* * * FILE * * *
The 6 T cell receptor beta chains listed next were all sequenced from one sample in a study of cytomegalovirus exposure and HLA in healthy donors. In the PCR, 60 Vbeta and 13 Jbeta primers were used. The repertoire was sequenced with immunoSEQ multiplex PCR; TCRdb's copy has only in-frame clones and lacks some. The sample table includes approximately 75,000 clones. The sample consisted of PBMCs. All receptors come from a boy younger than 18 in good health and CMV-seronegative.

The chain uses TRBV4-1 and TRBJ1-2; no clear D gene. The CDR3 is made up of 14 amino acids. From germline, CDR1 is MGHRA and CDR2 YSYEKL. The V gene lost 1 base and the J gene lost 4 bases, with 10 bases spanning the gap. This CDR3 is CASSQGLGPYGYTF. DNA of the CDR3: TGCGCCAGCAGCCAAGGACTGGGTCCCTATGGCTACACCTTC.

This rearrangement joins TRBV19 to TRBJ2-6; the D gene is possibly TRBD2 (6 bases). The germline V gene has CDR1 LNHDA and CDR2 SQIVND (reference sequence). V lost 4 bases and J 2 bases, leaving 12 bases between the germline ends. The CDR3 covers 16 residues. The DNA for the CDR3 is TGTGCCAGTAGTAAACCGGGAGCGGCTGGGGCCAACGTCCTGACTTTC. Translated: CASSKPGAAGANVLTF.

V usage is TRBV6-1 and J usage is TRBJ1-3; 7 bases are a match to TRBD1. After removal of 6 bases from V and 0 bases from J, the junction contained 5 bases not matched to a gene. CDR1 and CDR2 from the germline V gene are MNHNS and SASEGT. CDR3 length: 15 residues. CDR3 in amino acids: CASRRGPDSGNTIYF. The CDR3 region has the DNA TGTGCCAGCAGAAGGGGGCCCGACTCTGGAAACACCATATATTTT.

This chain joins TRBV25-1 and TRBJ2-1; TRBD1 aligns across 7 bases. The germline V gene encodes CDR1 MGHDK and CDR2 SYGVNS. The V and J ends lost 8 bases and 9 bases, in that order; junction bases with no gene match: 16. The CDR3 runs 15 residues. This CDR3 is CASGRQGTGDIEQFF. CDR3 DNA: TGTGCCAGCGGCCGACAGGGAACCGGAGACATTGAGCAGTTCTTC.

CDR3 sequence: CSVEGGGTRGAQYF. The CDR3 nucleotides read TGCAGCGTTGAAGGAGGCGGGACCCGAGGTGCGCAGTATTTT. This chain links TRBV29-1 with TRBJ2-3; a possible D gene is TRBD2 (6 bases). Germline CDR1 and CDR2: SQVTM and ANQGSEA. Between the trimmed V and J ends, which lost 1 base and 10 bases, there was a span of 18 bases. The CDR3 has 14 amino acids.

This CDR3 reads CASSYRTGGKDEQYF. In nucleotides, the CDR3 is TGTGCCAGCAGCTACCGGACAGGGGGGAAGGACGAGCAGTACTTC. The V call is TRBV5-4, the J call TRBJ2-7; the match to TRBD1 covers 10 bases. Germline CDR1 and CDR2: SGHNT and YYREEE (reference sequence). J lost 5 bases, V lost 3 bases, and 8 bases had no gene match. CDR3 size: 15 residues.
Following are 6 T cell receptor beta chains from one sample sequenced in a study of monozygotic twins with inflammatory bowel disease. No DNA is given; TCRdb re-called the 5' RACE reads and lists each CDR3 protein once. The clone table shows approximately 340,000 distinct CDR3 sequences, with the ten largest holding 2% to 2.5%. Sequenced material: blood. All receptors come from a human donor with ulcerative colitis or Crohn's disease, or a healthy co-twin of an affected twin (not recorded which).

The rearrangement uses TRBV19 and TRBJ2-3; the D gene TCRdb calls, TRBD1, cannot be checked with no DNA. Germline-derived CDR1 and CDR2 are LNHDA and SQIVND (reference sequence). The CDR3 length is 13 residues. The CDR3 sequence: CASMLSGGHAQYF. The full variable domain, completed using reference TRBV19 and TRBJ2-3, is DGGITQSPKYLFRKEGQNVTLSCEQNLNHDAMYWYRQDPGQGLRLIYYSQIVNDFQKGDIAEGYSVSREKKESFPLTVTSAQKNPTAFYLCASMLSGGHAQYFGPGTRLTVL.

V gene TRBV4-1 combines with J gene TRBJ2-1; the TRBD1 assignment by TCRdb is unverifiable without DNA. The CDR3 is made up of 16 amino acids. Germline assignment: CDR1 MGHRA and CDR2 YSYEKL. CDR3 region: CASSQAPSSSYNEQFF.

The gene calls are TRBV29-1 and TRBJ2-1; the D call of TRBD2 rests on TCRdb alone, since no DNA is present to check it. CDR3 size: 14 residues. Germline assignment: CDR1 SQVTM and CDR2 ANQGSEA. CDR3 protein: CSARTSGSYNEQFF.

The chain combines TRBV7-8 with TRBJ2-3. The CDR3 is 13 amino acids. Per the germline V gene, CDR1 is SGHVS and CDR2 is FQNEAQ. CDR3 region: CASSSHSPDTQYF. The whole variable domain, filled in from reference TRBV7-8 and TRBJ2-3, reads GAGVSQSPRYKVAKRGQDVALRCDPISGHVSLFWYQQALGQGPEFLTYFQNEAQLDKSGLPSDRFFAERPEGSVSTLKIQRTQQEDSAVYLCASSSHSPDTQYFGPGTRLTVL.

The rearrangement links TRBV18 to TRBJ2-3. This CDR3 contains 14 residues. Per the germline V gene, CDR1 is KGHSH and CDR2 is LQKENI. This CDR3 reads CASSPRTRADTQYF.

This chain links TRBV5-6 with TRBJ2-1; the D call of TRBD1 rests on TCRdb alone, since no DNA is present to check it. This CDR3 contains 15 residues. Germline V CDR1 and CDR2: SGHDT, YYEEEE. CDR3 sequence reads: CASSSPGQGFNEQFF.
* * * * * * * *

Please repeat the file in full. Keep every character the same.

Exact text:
The 6 T cell receptor beta chains listed next were all sequenced from one sample in a study of cytomegalovirus exposure and HLA in healthy donors. In the PCR, 60 Vbeta and 13 Jbeta primers were used. The repertoire was sequenced with immunoSEQ multiplex PCR; TCRdb's copy has only in-frame clones and lacks some. The sample table includes approximately 75,000 clones. The sample consisted of PBMCs. All receptors come from a boy younger than 18 in good health and CMV-seronegative.

The chain uses TRBV4-1 and TRBJ1-2; no clear D gene. The CDR3 is made up of 14 amino acids. From germline, CDR1 is MGHRA and CDR2 YSYEKL. The V gene lost 1 base and the J gene lost 4 bases, with 10 bases spanning the gap. This CDR3 is CASSQGLGPYGYTF. DNA of the CDR3: TGCGCCAGCAGCCAAGGACTGGGTCCCTATGGCTACACCTTC.

This rearrangement joins TRBV19 to TRBJ2-6; the D gene is possibly TRBD2 (6 bases). The germline V gene has CDR1 LNHDA and CDR2 SQIVND (reference sequence). V lost 4 bases and J 2 bases, leaving 12 bases between the germline ends. The CDR3 covers 16 residues. The DNA for the CDR3 is TGTGCCAGTAGTAAACCGGGAGCGGCTGGGGCCAACGTCCTGACTTTC. Translated: CASSKPGAAGANVLTF.

V usage is TRBV6-1 and J usage is TRBJ1-3; 7 bases are a match to TRBD1. After removal of 6 bases from V and 0 bases from J, the junction contained 5 bases not matched to a gene. CDR1 and CDR2 from the germline V gene are MNHNS and SASEGT. CDR3 length: 15 residues. CDR3 in amino acids: CASRRGPDSGNTIYF. The CDR3 region has the DNA TGTGCCAGCAGAAGGGGGCCCGACTCTGGAAACACCATATATTTT.

This chain joins TRBV25-1 and TRBJ2-1; TRBD1 aligns across 7 bases. The germline V gene encodes CDR1 MGHDK and CDR2 SYGVNS. The V and J ends lost 8 bases and 9 bases, in that order; junction bases with no gene match: 16. The CDR3 runs 15 residues. This CDR3 is CASGRQGTGDIEQFF. CDR3 DNA: TGTGCCAGCGGCCGACAGGGAACCGGAGACATTGAGCAGTTCTTC.

CDR3 sequence: CSVEGGGTRGAQYF. The CDR3 nucleotides read TGCAGCGTTGAAGGAGGCGGGACCCGAGGTGCGCAGTATTTT. This chain links TRBV29-1 with TRBJ2-3; a possible D gene is TRBD2 (6 bases). Germline CDR1 and CDR2: SQVTM and ANQGSEA. Between the trimmed V and J ends, which lost 1 base and 10 bases, there was a span of 18 bases. The CDR3 has 14 amino acids.

This CDR3 reads CASSYRTGGKDEQYF. In nucleotides, the CDR3 is TGTGCCAGCAGCTACCGGACAGGGGGGAAGGACGAGCAGTACTTC. The V call is TRBV5-4, the J call TRBJ2-7; the match to TRBD1 covers 10 bases. Germline CDR1 and CDR2: SGHNT and YYREEE (reference sequence). J lost 5 bases, V lost 3 bases, and 8 bases had no gene match. CDR3 size: 15 residues.
Following are 6 T cell receptor beta chains from one sample sequenced in a study of monozygotic twins with inflammatory bowel disease. No DNA is given; TCRdb re-called the 5' RACE reads and lists each CDR3 protein once. The clone table shows approximately 340,000 distinct CDR3 sequences, with the ten largest holding 2% to 2.5%. Sequenced material: blood. All receptors come from a human donor with ulcerative colitis or Crohn's disease, or a healthy co-twin of an affected twin (not recorded which).

The rearrangement uses TRBV19 and TRBJ2-3; the D gene TCRdb calls, TRBD1, cannot be checked with no DNA. Germline-derived CDR1 and CDR2 are LNHDA and SQIVND (reference sequence). The CDR3 length is 13 residues. The CDR3 sequence: CASMLSGGHAQYF. The full variable domain, completed using reference TRBV19 and TRBJ2-3, is DGGITQSPKYLFRKEGQNVTLSCEQNLNHDAMYWYRQDPGQGLRLIYYSQIVNDFQKGDIAEGYSVSREKKESFPLTVTSAQKNPTAFYLCASMLSGGHAQYFGPGTRLTVL.

V gene TRBV4-1 combines with J gene TRBJ2-1; the TRBD1 assignment by TCRdb is unverifiable without DNA. The CDR3 is made up of 16 amino acids. Germline assignment: CDR1 MGHRA and CDR2 YSYEKL. CDR3 region: CASSQAPSSSYNEQFF.

The gene calls are TRBV29-1 and TRBJ2-1; the D call of TRBD2 rests on TCRdb alone, since no DNA is present to check it. CDR3 size: 14 residues. Germline assignment: CDR1 SQVTM and CDR2 ANQGSEA. CDR3 protein: CSARTSGSYNEQFF.

The chain combines TRBV7-8 with TRBJ2-3. The CDR3 is 13 amino acids. Per the germline V gene, CDR1 is SGHVS and CDR2 is FQNEAQ. CDR3 region: CASSSHSPDTQYF. The whole variable domain, filled in from reference TRBV7-8 and TRBJ2-3, reads GAGVSQSPRYKVAKRGQDVALRCDPISGHVSLFWYQQALGQGPEFLTYFQNEAQLDKSGLPSDRFFAERPEGSVSTLKIQRTQQEDSAVYLCASSSHSPDTQYFGPGTRLTVL.

The rearrangement links TRBV18 to TRBJ2-3. This CDR3 contains 14 residues. Per the germline V gene, CDR1 is KGHSH and CDR2 is LQKENI. This CDR3 reads CASSPRTRADTQYF.

This chain links TRBV5-6 with TRBJ2-1; the D call of TRBD1 rests on TCRdb alone, since no DNA is present to check it. This CDR3 contains 15 residues. Germline V CDR1 and CDR2: SGHDT, YYEEEE. CDR3 sequence reads: CASSSPGQGFNEQFF.